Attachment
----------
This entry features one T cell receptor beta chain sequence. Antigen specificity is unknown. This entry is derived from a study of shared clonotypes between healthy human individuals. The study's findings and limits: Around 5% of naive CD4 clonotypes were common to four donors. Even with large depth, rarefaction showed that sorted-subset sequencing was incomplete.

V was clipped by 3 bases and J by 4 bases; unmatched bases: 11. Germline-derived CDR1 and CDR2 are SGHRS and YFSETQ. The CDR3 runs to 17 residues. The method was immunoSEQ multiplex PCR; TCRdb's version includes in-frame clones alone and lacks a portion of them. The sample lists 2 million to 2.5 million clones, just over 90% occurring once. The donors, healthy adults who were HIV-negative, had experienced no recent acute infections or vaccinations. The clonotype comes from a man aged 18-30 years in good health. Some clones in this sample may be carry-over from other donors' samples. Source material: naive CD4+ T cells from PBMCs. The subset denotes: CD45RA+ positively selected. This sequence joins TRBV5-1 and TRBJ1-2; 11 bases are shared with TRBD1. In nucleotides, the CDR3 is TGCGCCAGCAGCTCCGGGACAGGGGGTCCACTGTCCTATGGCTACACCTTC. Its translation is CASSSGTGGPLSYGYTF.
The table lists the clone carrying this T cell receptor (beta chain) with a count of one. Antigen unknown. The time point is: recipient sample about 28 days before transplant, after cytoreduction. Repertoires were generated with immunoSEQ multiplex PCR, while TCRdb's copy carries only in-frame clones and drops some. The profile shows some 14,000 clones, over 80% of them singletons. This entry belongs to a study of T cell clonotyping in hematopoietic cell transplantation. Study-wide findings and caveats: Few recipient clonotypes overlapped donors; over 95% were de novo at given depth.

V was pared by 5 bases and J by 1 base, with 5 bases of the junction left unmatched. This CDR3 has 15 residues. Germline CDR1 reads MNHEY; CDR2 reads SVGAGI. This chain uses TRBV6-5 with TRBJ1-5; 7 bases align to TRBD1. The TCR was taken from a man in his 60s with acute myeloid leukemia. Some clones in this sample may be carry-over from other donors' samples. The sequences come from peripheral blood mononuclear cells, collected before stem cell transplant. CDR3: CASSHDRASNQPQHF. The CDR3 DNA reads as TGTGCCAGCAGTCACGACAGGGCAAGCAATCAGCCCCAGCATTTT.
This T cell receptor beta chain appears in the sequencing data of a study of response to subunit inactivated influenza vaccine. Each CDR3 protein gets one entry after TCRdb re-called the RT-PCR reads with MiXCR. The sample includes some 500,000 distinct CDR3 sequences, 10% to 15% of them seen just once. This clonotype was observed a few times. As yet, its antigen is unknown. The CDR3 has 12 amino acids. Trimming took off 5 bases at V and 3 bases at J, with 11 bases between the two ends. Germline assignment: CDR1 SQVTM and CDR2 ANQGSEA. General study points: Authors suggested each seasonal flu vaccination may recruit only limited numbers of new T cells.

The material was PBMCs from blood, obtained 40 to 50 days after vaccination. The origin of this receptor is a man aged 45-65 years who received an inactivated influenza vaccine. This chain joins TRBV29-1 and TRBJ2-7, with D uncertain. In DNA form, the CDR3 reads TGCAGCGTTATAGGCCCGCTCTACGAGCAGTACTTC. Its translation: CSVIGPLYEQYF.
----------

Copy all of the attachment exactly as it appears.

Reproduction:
This entry features one T cell receptor beta chain sequence. Antigen specificity is unknown. This entry is derived from a study of shared clonotypes between healthy human individuals. The study's findings and limits: Around 5% of naive CD4 clonotypes were common to four donors. Even with large depth, rarefaction showed that sorted-subset sequencing was incomplete.

V was clipped by 3 bases and J by 4 bases; unmatched bases: 11. Germline-derived CDR1 and CDR2 are SGHRS and YFSETQ. The CDR3 runs to 17 residues. The method was immunoSEQ multiplex PCR; TCRdb's version includes in-frame clones alone and lacks a portion of them. The sample lists 2 million to 2.5 million clones, just over 90% occurring once. The donors, healthy adults who were HIV-negative, had experienced no recent acute infections or vaccinations. The clonotype comes from a man aged 18-30 years in good health. Some clones in this sample may be carry-over from other donors' samples. Source material: naive CD4+ T cells from PBMCs. The subset denotes: CD45RA+ positively selected. This sequence joins TRBV5-1 and TRBJ1-2; 11 bases are shared with TRBD1. In nucleotides, the CDR3 is TGCGCCAGCAGCTCCGGGACAGGGGGTCCACTGTCCTATGGCTACACCTTC. Its translation is CASSSGTGGPLSYGYTF.
The table lists the clone carrying this T cell receptor (beta chain) with a count of one. Antigen unknown. The time point is: recipient sample about 28 days before transplant, after cytoreduction. Repertoires were generated with immunoSEQ multiplex PCR, while TCRdb's copy carries only in-frame clones and drops some. The profile shows some 14,000 clones, over 80% of them singletons. This entry belongs to a study of T cell clonotyping in hematopoietic cell transplantation. Study-wide findings and caveats: Few recipient clonotypes overlapped donors; over 95% were de novo at given depth.

V was pared by 5 bases and J by 1 base, with 5 bases of the junction left unmatched. This CDR3 has 15 residues. Germline CDR1 reads MNHEY; CDR2 reads SVGAGI. This chain uses TRBV6-5 with TRBJ1-5; 7 bases align to TRBD1. The TCR was taken from a man in his 60s with acute myeloid leukemia. Some clones in this sample may be carry-over from other donors' samples. The sequences come from peripheral blood mononuclear cells, collected before stem cell transplant. CDR3: CASSHDRASNQPQHF. The CDR3 DNA reads as TGTGCCAGCAGTCACGACAGGGCAAGCAATCAGCCCCAGCATTTT.
This T cell receptor beta chain appears in the sequencing data of a study of response to subunit inactivated influenza vaccine. Each CDR3 protein gets one entry after TCRdb re-called the RT-PCR reads with MiXCR. The sample includes some 500,000 distinct CDR3 sequences, 10% to 15% of them seen just once. This clonotype was observed a few times. As yet, its antigen is unknown. The CDR3 has 12 amino acids. Trimming took off 5 bases at V and 3 bases at J, with 11 bases between the two ends. Germline assignment: CDR1 SQVTM and CDR2 ANQGSEA. General study points: Authors suggested each seasonal flu vaccination may recruit only limited numbers of new T cells.

The material was PBMCs from blood, obtained 40 to 50 days after vaccination. The origin of this receptor is a man aged 45-65 years who received an inactivated influenza vaccine. This chain joins TRBV29-1 and TRBJ2-7, with D uncertain. In DNA form, the CDR3 reads TGCAGCGTTATAGGCCCGCTCTACGAGCAGTACTTC. Its translation: CSVIGPLYEQYF.